Women-owned businesses in Wisconsin have tripled since 1990, but they still account for a small portion of the state’s overall economy. Our guest business expert explains the economic and social benefits of women holding leadership roles. We also learn about a UW-Madison initiative aimed at helping identify the remains of fallen soldiers, and catch up with the latest news in the FIFA scandal.
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FIFA Scandal Is A 'Watershed Moment' For The Game Of Soccer, Says Professor
Andrei Markovits, professor of political science and German studies at the University of Michigan, says the latest FIFA scandal is a watershed moment for the game of soccer.
FIFA President Sepp Blatter announced his resignation Tuesday, less than a week after he was re-elected to the post as the head of soccer’s international governing organization. His resignation came in the wake of a criminal probe implicating several FIFA officials in cases of corruption, bribes and vote rigging.
Markovits said the heart of this scandal arises from the “unbelievable desirability” of hosting World Cups and other tournaments.
“That’s why you had massive, massive payola of officials to vote for certain countries to host these things,” he said.
Last Wednesday, the U.S. Department of Justice indicted 14 men — over half of them FIFA officials — for corruption spanning two decades.
Markovits, co-author of “Offside: Soccer and American Exceptionalism“ and “Gaming the World: How Sports Are Reshaping Global Politics and Culture,” said the move by U.S. authorities marks the first time a state power has intervened, in this case because American banks were used. He compared FIFA’s grip over soccer to the Vatican’s power within Catholicism.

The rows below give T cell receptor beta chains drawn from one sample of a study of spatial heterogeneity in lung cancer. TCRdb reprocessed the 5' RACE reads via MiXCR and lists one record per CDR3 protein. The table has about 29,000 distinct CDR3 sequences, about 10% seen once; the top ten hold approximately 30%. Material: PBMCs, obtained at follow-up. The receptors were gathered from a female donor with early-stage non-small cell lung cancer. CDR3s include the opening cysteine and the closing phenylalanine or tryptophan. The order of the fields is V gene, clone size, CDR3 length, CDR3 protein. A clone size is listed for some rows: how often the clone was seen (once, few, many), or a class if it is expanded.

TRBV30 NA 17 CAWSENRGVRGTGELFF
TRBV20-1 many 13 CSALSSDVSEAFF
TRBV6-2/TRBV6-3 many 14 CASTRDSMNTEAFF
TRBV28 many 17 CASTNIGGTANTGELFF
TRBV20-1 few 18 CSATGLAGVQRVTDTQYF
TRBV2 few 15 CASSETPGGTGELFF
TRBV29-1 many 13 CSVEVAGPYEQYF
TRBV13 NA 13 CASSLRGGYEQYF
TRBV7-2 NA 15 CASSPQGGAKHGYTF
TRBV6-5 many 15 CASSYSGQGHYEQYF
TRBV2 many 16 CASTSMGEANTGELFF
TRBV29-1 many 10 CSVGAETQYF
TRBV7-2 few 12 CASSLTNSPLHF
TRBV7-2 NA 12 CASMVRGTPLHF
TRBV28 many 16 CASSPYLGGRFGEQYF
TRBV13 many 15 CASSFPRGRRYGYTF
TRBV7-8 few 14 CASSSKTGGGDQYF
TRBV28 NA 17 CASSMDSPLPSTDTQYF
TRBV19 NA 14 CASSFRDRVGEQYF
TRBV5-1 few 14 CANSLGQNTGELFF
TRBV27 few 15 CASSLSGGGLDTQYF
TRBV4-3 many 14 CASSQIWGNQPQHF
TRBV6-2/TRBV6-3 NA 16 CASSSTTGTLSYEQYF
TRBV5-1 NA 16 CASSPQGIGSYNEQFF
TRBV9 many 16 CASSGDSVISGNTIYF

“The reason that FIFA and the officials could be so corrupt is precisely because they’re a monopoly, precisely because they are lording over a public good, which is what economists would say is perfectly price inelastic — meaning regardless who it’s run by people will watch it and want to consume it,” Markovits said.
Filmmaker Helps Identify Soldier's Remains, UW Starts Initiative
A filmmaker from Middleton, Wisconsin recently completed a project to help identify the 70-year-old remains of a lost World War II soldier. We hear his story, and how his experience led to a new initiative to identify more remains at UW-Madison.
Where Are Wisconsin's Women Business Leaders?
Despite growth in recent decades, women remain underrepresented as business owners in Wisconsin. A report from the University of Wisconsin looks at barriers to business leadership positions for women in the state.
- Rob Ferrett Host
- Veronica Rueckert Host
- Amanda Magnus Producer
- Veronica Rueckert Producer
- Galen Druke Producer
- Andrei Markovits Guest
- Jed Henry Guest
- Tessa Conroy Guest
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